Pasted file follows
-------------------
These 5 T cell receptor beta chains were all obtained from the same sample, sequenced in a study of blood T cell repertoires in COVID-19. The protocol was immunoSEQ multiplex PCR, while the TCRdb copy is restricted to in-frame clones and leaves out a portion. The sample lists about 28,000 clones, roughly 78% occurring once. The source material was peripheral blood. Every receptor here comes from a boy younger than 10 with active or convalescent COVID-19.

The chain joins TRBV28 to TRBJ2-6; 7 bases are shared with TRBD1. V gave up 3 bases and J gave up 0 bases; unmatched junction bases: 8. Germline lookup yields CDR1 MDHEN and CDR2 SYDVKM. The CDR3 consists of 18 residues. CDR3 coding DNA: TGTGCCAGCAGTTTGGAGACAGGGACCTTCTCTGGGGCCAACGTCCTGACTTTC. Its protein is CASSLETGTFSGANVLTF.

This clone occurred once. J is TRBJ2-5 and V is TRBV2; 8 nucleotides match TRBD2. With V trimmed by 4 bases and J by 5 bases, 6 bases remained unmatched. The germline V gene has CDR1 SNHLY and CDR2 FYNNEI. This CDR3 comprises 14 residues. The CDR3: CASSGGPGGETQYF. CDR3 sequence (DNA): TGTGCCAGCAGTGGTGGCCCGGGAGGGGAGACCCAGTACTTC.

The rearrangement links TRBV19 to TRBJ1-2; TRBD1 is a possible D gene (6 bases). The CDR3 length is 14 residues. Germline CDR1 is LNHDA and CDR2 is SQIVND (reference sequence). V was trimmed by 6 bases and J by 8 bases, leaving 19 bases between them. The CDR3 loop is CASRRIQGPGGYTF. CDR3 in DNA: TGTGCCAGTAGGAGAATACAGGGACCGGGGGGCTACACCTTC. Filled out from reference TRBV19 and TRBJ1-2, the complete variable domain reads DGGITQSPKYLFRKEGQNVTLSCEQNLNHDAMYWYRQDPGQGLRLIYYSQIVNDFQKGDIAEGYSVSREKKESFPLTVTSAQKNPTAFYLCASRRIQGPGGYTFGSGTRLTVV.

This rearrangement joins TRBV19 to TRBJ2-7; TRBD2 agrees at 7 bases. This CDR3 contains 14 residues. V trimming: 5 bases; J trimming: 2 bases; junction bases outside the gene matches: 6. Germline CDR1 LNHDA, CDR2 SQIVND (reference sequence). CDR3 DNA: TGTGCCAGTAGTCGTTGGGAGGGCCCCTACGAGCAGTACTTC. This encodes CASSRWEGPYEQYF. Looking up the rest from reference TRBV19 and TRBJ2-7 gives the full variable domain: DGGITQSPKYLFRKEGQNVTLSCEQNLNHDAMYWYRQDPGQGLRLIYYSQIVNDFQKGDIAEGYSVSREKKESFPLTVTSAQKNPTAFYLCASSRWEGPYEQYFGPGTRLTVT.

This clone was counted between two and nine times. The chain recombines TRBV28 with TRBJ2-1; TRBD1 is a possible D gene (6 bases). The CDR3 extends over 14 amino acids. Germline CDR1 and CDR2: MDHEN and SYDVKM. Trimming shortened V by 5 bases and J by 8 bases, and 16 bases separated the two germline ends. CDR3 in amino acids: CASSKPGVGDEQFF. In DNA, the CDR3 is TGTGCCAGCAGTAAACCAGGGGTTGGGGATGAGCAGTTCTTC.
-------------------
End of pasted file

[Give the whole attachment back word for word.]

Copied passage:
These 5 T cell receptor beta chains were all obtained from the same sample, sequenced in a study of blood T cell repertoires in COVID-19. The protocol was immunoSEQ multiplex PCR, while the TCRdb copy is restricted to in-frame clones and leaves out a portion. The sample lists about 28,000 clones, roughly 78% occurring once. The source material was peripheral blood. Every receptor here comes from a boy younger than 10 with active or convalescent COVID-19.

The chain joins TRBV28 to TRBJ2-6; 7 bases are shared with TRBD1. V gave up 3 bases and J gave up 0 bases; unmatched junction bases: 8. Germline lookup yields CDR1 MDHEN and CDR2 SYDVKM. The CDR3 consists of 18 residues. CDR3 coding DNA: TGTGCCAGCAGTTTGGAGACAGGGACCTTCTCTGGGGCCAACGTCCTGACTTTC. Its protein is CASSLETGTFSGANVLTF.

This clone occurred once. J is TRBJ2-5 and V is TRBV2; 8 nucleotides match TRBD2. With V trimmed by 4 bases and J by 5 bases, 6 bases remained unmatched. The germline V gene has CDR1 SNHLY and CDR2 FYNNEI. This CDR3 comprises 14 residues. The CDR3: CASSGGPGGETQYF. CDR3 sequence (DNA): TGTGCCAGCAGTGGTGGCCCGGGAGGGGAGACCCAGTACTTC.

The rearrangement links TRBV19 to TRBJ1-2; TRBD1 is a possible D gene (6 bases). The CDR3 length is 14 residues. Germline CDR1 is LNHDA and CDR2 is SQIVND (reference sequence). V was trimmed by 6 bases and J by 8 bases, leaving 19 bases between them. The CDR3 loop is CASRRIQGPGGYTF. CDR3 in DNA: TGTGCCAGTAGGAGAATACAGGGACCGGGGGGCTACACCTTC. Filled out from reference TRBV19 and TRBJ1-2, the complete variable domain reads DGGITQSPKYLFRKEGQNVTLSCEQNLNHDAMYWYRQDPGQGLRLIYYSQIVNDFQKGDIAEGYSVSREKKESFPLTVTSAQKNPTAFYLCASRRIQGPGGYTFGSGTRLTVV.

This rearrangement joins TRBV19 to TRBJ2-7; TRBD2 agrees at 7 bases. This CDR3 contains 14 residues. V trimming: 5 bases; J trimming: 2 bases; junction bases outside the gene matches: 6. Germline CDR1 LNHDA, CDR2 SQIVND (reference sequence). CDR3 DNA: TGTGCCAGTAGTCGTTGGGAGGGCCCCTACGAGCAGTACTTC. This encodes CASSRWEGPYEQYF. Looking up the rest from reference TRBV19 and TRBJ2-7 gives the full variable domain: DGGITQSPKYLFRKEGQNVTLSCEQNLNHDAMYWYRQDPGQGLRLIYYSQIVNDFQKGDIAEGYSVSREKKESFPLTVTSAQKNPTAFYLCASSRWEGPYEQYFGPGTRLTVT.

This clone was counted between two and nine times. The chain recombines TRBV28 with TRBJ2-1; TRBD1 is a possible D gene (6 bases). The CDR3 extends over 14 amino acids. Germline CDR1 and CDR2: MDHEN and SYDVKM. Trimming shortened V by 5 bases and J by 8 bases, and 16 bases separated the two germline ends. CDR3 in amino acids: CASSKPGVGDEQFF. In DNA, the CDR3 is TGTGCCAGCAGTAAACCAGGGGTTGGGGATGAGCAGTTCTTC.